The diameter of a symmetrical aka circular creature inside 3 hexagons is not much bigger than in 1 hexagon. Just look at the grid. Draw a circle. That is why the shape is awkward for bigger units I think. But of course one can always ask how much bigger do we want some units to be in the first place.


It also depends on the size of the hexagons, the creature and etc... Plus, King's bounty already use them.

PS
Total Hydra destruction!
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Maurice
Maurice

Hero of Order
Part of the furniture
posted August 19, 2014 10:40 AM
Edited by Maurice at 13:28, 19 Aug 2014.

I've done some examinations of possible circles that fit within a number of hexagons. You can define two clusters of roughly circular shape: one with a central hexagon and one with three central hexagons (where the connecting node for all three is the actual center). The latter seems to be best for larger creatures, but it actually isn't. It results in just a slightly larger effective circle for the creature relative to one that fits within a single hexagon.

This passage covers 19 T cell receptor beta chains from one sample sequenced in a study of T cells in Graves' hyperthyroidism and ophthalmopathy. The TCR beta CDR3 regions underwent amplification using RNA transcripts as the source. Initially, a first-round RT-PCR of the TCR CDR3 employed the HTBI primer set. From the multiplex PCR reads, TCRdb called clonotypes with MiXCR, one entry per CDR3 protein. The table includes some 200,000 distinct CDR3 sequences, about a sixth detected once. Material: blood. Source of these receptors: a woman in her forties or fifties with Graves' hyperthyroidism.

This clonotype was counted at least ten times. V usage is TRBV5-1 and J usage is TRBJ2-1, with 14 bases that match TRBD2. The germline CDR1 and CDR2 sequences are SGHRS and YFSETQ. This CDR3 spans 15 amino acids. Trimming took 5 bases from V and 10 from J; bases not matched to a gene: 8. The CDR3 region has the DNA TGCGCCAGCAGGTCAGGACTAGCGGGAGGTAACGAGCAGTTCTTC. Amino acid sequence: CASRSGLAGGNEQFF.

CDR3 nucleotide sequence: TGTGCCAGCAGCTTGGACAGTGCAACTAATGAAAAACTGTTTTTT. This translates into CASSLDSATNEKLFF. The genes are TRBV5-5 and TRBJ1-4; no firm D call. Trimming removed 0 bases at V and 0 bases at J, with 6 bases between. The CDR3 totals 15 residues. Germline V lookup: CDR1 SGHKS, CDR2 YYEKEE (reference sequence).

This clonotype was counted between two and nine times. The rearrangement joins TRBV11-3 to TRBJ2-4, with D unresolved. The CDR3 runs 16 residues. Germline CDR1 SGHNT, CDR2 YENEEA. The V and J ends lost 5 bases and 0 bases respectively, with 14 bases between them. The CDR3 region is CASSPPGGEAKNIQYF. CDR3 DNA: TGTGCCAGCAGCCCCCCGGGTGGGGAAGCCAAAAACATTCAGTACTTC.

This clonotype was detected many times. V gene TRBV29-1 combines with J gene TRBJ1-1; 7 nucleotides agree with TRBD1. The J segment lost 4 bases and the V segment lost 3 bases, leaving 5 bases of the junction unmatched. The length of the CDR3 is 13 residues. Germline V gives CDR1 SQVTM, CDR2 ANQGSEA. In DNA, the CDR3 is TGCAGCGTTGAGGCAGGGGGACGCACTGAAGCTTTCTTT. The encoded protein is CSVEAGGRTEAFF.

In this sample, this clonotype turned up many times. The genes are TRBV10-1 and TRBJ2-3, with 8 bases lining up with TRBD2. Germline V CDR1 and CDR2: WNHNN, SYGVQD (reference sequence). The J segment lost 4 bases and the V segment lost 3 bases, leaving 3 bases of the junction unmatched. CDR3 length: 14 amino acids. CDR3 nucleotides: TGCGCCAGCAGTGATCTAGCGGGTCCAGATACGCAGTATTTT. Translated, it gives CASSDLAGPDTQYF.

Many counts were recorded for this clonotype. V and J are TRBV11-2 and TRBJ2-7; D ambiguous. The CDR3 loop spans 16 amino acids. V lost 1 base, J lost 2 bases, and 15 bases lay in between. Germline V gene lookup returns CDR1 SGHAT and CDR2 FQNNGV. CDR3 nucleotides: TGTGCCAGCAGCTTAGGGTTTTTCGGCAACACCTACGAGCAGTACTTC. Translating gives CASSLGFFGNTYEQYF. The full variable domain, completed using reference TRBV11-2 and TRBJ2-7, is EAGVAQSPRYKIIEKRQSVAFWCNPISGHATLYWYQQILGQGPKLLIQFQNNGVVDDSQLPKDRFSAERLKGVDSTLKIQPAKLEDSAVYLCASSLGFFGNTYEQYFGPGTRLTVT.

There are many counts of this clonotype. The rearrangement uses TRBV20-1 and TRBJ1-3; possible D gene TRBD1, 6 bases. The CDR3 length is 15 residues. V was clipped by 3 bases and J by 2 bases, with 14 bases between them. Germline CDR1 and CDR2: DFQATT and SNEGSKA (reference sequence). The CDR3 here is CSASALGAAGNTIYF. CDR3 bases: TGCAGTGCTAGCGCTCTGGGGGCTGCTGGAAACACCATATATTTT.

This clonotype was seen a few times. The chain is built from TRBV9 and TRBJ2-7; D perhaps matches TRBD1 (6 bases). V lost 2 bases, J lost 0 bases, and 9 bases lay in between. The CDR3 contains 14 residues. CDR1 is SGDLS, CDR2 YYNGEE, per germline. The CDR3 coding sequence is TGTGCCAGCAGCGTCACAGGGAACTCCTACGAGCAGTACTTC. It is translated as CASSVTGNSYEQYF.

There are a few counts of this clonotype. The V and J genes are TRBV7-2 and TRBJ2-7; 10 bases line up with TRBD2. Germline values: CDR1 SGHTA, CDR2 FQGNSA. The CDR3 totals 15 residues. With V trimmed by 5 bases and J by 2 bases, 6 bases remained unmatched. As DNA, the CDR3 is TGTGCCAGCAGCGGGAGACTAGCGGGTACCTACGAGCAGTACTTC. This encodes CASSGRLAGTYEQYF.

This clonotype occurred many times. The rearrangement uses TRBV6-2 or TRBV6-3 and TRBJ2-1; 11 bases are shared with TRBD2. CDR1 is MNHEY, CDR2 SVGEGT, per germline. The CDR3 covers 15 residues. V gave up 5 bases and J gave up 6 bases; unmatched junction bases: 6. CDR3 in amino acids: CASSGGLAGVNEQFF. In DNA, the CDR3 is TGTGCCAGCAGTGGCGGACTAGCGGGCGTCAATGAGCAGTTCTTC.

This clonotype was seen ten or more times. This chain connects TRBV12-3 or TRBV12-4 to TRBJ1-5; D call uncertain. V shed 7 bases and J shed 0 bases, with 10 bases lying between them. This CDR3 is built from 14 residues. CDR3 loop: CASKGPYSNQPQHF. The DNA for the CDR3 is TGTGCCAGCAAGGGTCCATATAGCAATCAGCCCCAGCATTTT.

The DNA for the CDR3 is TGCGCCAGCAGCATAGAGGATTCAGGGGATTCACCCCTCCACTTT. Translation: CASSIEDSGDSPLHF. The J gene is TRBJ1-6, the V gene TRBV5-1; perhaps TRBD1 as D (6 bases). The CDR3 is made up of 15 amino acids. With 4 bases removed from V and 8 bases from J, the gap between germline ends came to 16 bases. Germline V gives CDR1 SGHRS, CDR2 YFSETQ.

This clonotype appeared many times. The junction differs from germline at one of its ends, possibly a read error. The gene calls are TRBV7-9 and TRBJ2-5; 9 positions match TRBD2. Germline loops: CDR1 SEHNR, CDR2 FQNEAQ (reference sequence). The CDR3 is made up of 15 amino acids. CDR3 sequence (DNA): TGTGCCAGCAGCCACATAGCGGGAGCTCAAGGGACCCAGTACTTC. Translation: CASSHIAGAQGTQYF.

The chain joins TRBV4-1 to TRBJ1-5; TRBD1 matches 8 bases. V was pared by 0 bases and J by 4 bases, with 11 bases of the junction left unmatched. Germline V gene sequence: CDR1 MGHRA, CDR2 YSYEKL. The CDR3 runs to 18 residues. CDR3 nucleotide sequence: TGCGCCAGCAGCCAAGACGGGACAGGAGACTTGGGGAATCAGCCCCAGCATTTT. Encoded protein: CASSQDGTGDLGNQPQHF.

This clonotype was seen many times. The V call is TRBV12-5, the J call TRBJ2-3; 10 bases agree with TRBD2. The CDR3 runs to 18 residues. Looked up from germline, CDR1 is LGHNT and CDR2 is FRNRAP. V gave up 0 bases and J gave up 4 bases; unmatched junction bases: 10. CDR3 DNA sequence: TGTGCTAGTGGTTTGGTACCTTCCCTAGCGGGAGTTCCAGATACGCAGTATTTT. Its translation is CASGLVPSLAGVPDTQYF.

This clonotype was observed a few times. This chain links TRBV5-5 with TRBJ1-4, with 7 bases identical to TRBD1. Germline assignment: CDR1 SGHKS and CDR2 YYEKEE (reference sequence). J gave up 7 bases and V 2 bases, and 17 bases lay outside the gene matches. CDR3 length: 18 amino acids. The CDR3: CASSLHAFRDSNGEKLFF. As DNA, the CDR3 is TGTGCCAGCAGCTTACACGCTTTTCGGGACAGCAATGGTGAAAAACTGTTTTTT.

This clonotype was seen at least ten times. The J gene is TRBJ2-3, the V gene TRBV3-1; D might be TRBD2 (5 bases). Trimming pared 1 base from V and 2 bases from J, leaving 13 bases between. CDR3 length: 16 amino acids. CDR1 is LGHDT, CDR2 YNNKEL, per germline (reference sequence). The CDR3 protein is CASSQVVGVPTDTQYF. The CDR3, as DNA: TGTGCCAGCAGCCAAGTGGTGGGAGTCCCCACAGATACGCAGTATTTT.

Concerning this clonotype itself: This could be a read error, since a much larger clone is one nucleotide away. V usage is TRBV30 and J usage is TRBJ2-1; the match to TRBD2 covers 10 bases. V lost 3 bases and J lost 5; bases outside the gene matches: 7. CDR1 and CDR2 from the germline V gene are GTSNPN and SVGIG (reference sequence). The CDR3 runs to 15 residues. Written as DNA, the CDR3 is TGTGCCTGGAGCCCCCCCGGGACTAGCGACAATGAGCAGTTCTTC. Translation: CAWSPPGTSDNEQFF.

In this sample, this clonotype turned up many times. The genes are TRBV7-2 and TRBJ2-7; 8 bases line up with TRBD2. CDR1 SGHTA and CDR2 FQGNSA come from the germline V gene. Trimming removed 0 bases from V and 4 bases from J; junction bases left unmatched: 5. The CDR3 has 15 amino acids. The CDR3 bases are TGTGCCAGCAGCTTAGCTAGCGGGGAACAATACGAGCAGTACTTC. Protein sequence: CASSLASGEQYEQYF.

The best way to handle it, is to increase the number of hexagons for each creature to begin with. This means that the smallest creature should already occupy a blob of at least seven hexagons (one central, with 6 around; essentially a ring of hexagons around the central one). The next bigger creature should occupy 19 hexagons (one central, with 18 around; essentially two rings of hexagons around the central one).

This has two effects:
- Most importantly, it reduces the granularity of the battlefield as a whole. The number of hexagons increases considerably, but the size of each one becomes a lot smaller;
- Furthermore, the number of "sides" from which a creature can attack and be attacked, changes depending on size. It's already more or less the case with squares, but switching to hexagons makes this more readily apparent;

The reason to switch to hexagons is because the symmetry is better than with squares. With squares, you can have two squares that only share a single corner. With hexagons, that is impossible. The sharing of that single corner has led to some very awkward positioning issues when it comes to large and small creatures fighting eachother in melee range, that you won't have with hexagons (in the sense that it doesn't matter from where you attack, you will always have the same considerations to make).